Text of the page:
To me it still feels like it was only yesterday that Lost finished its six year run and the stories of Jack, Kate, Sawyer et al were wrapped up in a controversial ball of spiritual peace. The truth is we are now just weeks away from the 5th anniversary of the ending that was more divisive than anything in recent memory.
I sat up with friends to watch the finale as it aired around the world at the same time. For us in the UK that meant waking up at around 5am to see the last 90 minutes play out, wondering if we’d get all the answers and ultimately being told it was never about the mystery, but instead the lives of these people; who they were, how they changed and what their time together meant for each of their eternal souls.
Fortunately I was not one of the ones left reeling with rage as the credits rolled. As a TV and movie fan who has always placed the importance of character over the merits of a concept, conceit or complex twist, I felt that the ending gave me the closure I was looking for. Admittedly I thought season six as a whole was far too bloated and could have been resolved in half the number of episodes. But then I don’t work for ABC and I’m not looking to cash in on as much screen-time as possible.
What really wound me up in the weeks that followed (and to some extent, the criticisms that continue to this day) was the wounding that many viewers felt by not having certain questions answered, and the subsequent accusations that the writers were ‘making it up as they went along’. I mean, come on, no shit Sherlock, of course they were. If you were given a green-light to write and film a series pilot, based on little more than a paragraph logline, with only weeks to write, cast, location scout and complete said pilot, do you then think that in the ensuing time you could also craft a six season eighty hour master plan with existential, sci-fi, historical and religious underpinnings interlocking more than fifteen main characters? I think not.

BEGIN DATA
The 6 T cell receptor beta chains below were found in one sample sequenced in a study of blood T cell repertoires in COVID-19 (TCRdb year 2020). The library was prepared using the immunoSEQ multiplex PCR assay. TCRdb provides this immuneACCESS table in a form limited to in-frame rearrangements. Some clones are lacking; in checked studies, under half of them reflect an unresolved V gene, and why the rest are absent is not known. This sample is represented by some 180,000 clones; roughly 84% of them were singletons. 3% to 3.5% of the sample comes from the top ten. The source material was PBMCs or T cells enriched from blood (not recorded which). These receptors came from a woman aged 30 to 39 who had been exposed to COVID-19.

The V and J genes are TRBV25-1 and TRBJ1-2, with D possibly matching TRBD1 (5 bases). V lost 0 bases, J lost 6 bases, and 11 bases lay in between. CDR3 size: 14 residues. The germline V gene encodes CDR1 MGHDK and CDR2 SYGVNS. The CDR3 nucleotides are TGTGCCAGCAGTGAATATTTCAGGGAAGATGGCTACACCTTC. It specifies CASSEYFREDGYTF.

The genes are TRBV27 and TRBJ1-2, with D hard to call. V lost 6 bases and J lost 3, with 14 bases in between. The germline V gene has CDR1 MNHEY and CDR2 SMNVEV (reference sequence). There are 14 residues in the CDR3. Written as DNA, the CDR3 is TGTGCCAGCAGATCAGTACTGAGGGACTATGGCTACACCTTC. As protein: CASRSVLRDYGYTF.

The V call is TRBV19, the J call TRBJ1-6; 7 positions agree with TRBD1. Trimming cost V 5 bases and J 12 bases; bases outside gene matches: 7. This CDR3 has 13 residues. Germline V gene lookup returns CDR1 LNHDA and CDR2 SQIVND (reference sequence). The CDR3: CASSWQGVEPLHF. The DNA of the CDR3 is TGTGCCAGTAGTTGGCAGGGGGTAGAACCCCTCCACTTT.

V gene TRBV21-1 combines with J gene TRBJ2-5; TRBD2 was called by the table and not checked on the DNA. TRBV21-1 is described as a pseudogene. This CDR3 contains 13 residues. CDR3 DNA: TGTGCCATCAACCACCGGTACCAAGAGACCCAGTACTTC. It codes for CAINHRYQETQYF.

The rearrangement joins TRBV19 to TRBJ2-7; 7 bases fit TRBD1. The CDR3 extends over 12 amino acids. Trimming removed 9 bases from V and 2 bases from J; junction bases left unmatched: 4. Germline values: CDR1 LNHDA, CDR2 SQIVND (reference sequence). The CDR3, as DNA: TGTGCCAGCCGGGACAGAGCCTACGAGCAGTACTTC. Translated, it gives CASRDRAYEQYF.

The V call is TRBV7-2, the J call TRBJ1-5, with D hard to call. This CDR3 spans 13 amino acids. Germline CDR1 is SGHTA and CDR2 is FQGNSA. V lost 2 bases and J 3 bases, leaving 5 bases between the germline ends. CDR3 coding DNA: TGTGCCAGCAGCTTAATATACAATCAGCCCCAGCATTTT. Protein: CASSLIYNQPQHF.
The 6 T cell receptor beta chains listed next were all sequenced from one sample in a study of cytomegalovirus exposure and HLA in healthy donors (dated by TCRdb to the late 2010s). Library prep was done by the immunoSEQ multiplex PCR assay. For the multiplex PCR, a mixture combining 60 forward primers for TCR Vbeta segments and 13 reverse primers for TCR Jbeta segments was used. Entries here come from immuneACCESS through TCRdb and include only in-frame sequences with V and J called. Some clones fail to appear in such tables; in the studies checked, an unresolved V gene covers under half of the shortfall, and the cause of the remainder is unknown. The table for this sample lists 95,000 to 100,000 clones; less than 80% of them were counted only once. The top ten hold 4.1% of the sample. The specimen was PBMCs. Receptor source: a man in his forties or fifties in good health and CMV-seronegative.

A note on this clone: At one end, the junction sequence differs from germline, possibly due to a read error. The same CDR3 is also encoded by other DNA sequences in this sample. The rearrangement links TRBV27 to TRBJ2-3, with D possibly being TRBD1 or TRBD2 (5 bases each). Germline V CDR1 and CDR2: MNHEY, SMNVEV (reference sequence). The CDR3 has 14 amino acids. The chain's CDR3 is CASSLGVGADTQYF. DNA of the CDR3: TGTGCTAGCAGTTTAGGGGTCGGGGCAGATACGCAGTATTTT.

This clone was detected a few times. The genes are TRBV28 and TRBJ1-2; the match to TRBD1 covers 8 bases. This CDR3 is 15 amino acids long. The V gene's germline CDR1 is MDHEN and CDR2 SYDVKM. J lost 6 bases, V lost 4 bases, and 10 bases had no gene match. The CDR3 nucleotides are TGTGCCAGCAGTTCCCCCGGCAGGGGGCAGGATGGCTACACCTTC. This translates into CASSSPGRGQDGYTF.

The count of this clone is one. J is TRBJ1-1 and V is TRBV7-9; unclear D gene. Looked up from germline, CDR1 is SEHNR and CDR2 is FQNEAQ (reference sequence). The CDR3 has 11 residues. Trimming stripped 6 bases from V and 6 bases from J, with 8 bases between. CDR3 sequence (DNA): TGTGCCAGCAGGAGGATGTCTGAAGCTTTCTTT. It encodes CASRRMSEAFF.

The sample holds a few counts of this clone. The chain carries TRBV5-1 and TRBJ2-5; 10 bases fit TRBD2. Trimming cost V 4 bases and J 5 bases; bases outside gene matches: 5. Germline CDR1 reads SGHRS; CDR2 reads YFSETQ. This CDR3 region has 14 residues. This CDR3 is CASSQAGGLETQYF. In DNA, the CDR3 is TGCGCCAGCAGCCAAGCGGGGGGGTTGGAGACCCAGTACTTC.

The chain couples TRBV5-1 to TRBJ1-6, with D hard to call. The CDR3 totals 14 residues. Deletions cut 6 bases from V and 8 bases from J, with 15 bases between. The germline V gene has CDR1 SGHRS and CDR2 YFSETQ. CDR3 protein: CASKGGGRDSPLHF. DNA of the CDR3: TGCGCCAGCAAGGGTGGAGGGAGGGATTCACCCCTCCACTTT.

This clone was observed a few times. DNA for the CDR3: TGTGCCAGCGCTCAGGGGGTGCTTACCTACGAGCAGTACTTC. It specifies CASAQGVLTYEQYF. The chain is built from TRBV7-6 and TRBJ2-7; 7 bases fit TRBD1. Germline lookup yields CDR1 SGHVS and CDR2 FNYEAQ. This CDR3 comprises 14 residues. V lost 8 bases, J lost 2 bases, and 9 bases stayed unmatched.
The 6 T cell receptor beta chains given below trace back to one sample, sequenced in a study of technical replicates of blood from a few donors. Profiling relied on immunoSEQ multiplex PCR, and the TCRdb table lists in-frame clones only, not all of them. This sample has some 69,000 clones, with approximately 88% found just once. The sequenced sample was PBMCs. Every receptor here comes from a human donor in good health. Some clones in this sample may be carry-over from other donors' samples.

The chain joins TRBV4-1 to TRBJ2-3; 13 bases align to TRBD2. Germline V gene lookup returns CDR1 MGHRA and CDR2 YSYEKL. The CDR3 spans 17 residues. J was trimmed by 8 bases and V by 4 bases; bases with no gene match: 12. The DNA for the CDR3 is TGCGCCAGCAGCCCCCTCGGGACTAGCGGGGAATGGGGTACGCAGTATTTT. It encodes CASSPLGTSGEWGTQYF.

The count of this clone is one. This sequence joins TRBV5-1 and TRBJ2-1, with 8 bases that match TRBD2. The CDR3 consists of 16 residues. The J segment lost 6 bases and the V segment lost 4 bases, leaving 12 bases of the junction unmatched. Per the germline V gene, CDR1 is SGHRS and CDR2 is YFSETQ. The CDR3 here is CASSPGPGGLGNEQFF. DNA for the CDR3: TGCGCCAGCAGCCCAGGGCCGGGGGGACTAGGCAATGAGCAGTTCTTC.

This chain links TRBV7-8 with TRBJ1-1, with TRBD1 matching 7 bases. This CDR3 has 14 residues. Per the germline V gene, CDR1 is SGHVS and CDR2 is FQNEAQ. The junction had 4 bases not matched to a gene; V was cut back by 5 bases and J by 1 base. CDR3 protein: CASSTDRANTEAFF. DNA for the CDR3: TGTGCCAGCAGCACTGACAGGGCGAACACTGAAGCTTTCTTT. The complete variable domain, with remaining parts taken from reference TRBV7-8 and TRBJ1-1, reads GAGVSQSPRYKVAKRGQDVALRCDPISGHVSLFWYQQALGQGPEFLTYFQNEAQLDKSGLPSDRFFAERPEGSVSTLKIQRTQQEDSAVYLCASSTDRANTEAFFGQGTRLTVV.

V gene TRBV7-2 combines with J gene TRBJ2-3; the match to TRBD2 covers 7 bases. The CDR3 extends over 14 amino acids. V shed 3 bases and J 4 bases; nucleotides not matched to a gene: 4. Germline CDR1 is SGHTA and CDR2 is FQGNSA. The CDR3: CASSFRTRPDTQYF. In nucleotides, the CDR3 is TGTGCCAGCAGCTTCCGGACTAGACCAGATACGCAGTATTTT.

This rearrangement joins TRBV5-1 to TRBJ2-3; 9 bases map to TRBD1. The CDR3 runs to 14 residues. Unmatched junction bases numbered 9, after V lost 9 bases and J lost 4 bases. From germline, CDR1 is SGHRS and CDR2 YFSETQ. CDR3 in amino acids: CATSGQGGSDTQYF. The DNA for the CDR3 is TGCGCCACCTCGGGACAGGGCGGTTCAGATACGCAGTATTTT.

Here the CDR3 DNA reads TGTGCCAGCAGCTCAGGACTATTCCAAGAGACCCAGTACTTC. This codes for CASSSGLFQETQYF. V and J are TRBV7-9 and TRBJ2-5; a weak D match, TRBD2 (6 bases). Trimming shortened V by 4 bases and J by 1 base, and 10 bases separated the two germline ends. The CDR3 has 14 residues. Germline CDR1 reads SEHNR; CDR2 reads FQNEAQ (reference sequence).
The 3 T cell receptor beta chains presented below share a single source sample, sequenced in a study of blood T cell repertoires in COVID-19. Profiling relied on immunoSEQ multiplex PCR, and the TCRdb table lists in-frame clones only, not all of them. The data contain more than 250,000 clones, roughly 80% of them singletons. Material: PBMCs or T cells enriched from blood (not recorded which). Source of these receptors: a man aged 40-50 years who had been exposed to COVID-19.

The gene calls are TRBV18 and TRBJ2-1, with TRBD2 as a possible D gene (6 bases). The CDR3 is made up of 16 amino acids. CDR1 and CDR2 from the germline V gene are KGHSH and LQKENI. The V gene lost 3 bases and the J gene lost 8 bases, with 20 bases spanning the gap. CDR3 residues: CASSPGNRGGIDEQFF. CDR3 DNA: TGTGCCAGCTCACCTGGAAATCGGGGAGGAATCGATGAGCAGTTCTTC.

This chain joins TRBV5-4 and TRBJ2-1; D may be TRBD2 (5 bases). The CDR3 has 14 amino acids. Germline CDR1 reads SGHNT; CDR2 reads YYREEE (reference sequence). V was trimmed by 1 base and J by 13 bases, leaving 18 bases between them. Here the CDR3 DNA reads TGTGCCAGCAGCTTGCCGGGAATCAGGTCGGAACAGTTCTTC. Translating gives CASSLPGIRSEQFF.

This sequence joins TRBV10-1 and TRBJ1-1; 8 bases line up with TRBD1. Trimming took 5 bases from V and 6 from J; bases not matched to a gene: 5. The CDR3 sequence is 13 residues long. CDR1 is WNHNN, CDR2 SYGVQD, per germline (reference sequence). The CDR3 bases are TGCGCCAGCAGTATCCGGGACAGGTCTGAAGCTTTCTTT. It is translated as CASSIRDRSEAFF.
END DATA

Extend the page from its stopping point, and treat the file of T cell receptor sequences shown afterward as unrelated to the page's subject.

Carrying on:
Of course the problem came from suggestions made by showrunner Damon Lindelof that indeed there was such a ‘bible’ which was being stringently followed by the writing staff to guide their every keystroke. But what Lindelof meant was that the CHARACTERS were fully mapped. The back stories had been meticulously combed over and had given the team of producers a vision through which to project the strange happenings, all the while grounding them in the human relationships they had developed.
To me that seemed obvious. For others it only added to the frustration.
Recently one of the show’s writers, Javier Grillo-Marxuach, who was there for the first two seasons, posted a fantastic essay on his experience with the show. The focus of this essay is whether or not they were making it all up on the spot, and what it was really like to be part of a team that created one of the most iconic pieces of television ever.
You can read the essay HERE, and I recommend you do so. Not only will it give you a few more answers, but it also reveals, much like Lost, how important it is to understand the human element of any production.